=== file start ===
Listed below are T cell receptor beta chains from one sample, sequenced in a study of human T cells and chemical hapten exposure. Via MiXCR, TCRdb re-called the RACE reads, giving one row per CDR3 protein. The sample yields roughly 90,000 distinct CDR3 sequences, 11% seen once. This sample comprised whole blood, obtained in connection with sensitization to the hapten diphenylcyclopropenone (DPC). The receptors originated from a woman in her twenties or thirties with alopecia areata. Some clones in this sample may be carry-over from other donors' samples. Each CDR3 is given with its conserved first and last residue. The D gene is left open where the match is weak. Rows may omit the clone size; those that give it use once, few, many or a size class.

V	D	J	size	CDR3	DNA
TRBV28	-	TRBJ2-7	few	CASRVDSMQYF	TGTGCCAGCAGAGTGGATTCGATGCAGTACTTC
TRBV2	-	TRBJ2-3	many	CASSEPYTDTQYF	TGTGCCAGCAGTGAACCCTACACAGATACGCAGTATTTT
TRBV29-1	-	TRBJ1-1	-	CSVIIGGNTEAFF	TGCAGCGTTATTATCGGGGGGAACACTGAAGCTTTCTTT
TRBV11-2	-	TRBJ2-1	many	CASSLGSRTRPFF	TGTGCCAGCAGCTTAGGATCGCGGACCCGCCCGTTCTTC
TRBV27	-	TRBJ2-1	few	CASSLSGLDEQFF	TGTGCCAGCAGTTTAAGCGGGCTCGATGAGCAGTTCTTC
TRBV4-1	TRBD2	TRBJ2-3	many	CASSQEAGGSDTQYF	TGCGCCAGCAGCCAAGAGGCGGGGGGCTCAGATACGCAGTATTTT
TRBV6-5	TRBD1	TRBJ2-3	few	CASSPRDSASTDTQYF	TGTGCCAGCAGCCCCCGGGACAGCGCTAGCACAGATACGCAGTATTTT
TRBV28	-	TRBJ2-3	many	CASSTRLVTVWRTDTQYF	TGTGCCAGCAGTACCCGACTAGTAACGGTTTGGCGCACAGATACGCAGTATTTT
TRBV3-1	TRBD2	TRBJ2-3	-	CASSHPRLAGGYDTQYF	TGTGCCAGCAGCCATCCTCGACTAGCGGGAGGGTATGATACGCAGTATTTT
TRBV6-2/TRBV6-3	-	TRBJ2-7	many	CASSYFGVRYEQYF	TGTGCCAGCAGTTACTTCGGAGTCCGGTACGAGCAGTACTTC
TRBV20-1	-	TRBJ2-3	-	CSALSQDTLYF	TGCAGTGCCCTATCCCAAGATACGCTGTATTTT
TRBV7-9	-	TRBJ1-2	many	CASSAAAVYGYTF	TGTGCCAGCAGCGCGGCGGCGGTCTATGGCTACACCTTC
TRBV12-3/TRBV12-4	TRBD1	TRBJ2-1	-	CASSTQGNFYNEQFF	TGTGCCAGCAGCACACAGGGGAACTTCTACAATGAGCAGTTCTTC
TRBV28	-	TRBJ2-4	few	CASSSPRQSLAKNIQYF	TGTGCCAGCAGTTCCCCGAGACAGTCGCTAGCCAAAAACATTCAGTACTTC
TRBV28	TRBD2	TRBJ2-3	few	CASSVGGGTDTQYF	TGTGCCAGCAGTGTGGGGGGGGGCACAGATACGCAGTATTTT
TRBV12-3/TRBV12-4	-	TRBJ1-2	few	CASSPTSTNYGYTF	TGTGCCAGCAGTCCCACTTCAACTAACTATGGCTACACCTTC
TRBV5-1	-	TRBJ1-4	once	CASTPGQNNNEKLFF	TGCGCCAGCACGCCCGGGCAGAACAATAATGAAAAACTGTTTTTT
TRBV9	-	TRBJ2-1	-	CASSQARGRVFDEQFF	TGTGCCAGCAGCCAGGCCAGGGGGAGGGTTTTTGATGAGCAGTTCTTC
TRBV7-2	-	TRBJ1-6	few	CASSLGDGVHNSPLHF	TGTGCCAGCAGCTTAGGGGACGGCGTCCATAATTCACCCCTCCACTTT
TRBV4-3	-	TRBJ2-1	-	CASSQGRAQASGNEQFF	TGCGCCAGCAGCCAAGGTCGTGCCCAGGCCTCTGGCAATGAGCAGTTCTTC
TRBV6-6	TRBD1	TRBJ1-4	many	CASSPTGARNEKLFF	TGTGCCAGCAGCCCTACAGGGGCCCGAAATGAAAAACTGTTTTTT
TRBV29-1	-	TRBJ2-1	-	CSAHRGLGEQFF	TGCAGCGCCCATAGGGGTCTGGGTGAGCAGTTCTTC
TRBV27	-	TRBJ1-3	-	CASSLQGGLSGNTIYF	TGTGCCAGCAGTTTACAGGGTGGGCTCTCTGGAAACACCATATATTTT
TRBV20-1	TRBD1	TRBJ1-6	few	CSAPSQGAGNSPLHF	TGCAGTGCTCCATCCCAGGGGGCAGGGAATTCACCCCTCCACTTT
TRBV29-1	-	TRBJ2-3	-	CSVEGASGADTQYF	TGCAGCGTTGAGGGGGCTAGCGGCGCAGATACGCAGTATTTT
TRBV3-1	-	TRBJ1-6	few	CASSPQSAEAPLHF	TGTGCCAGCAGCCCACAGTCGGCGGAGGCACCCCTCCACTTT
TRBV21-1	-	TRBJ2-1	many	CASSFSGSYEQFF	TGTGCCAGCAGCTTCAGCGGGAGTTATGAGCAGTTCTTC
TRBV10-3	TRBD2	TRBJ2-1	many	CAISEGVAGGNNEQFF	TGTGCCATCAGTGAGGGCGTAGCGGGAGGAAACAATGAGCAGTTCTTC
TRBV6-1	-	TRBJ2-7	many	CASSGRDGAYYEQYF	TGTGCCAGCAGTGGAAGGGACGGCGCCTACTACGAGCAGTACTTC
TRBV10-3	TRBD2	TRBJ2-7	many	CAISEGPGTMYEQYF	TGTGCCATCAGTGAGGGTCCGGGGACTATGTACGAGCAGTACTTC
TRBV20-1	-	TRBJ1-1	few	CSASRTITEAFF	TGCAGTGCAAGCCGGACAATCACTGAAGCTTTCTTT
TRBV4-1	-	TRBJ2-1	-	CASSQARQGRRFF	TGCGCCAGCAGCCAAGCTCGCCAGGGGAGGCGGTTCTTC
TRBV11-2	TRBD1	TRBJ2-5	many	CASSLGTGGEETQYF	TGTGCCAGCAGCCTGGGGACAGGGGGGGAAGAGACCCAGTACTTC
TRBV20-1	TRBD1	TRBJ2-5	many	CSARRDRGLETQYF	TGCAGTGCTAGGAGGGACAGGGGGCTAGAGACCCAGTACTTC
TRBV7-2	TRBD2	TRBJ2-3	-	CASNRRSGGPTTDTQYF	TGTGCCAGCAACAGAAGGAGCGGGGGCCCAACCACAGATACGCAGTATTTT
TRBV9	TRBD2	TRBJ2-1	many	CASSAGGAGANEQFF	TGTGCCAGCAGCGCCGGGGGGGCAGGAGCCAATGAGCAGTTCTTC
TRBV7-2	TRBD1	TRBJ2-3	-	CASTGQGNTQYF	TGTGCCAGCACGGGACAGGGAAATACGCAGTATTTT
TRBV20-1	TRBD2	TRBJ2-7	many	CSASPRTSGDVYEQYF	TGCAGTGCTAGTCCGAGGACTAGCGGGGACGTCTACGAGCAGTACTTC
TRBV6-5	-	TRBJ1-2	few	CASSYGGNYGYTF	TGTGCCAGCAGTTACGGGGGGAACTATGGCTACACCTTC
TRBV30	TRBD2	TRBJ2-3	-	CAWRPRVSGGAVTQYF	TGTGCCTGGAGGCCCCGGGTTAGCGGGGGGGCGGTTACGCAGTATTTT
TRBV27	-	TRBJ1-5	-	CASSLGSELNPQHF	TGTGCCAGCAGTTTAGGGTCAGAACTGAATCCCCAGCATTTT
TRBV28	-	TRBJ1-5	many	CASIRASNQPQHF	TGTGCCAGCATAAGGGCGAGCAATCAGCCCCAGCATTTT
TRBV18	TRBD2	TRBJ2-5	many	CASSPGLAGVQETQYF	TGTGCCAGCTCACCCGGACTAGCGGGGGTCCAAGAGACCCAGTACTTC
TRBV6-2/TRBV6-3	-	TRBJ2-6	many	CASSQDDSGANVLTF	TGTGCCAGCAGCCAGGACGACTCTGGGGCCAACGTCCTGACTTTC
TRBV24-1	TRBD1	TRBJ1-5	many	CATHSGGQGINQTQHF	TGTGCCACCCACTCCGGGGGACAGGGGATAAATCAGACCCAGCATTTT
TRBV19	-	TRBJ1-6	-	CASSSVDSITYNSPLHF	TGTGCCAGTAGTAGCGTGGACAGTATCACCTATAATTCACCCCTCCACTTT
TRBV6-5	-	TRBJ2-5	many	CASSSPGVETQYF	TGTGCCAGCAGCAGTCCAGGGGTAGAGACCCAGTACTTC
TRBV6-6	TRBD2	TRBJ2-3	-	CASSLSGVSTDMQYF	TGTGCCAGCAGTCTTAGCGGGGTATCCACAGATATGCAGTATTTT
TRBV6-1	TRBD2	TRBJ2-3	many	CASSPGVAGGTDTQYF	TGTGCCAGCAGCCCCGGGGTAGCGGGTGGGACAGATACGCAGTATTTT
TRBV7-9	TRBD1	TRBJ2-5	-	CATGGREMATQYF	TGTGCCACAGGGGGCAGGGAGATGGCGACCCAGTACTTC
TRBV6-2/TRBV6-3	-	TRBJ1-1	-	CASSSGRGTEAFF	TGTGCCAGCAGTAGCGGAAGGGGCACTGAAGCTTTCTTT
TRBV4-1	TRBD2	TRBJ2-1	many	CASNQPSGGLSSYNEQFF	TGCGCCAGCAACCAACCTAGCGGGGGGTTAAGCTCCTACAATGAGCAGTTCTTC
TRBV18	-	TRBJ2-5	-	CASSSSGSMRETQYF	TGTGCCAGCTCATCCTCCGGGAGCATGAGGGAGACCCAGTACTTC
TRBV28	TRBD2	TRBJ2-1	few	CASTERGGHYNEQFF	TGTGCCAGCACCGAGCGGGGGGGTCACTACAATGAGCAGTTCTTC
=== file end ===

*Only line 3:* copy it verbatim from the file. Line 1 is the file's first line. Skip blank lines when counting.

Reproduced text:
TRBV28	-	TRBJ2-7	few	CASRVDSMQYF	TGTGCCAGCAGAGTGGATTCGATGCAGTACTTC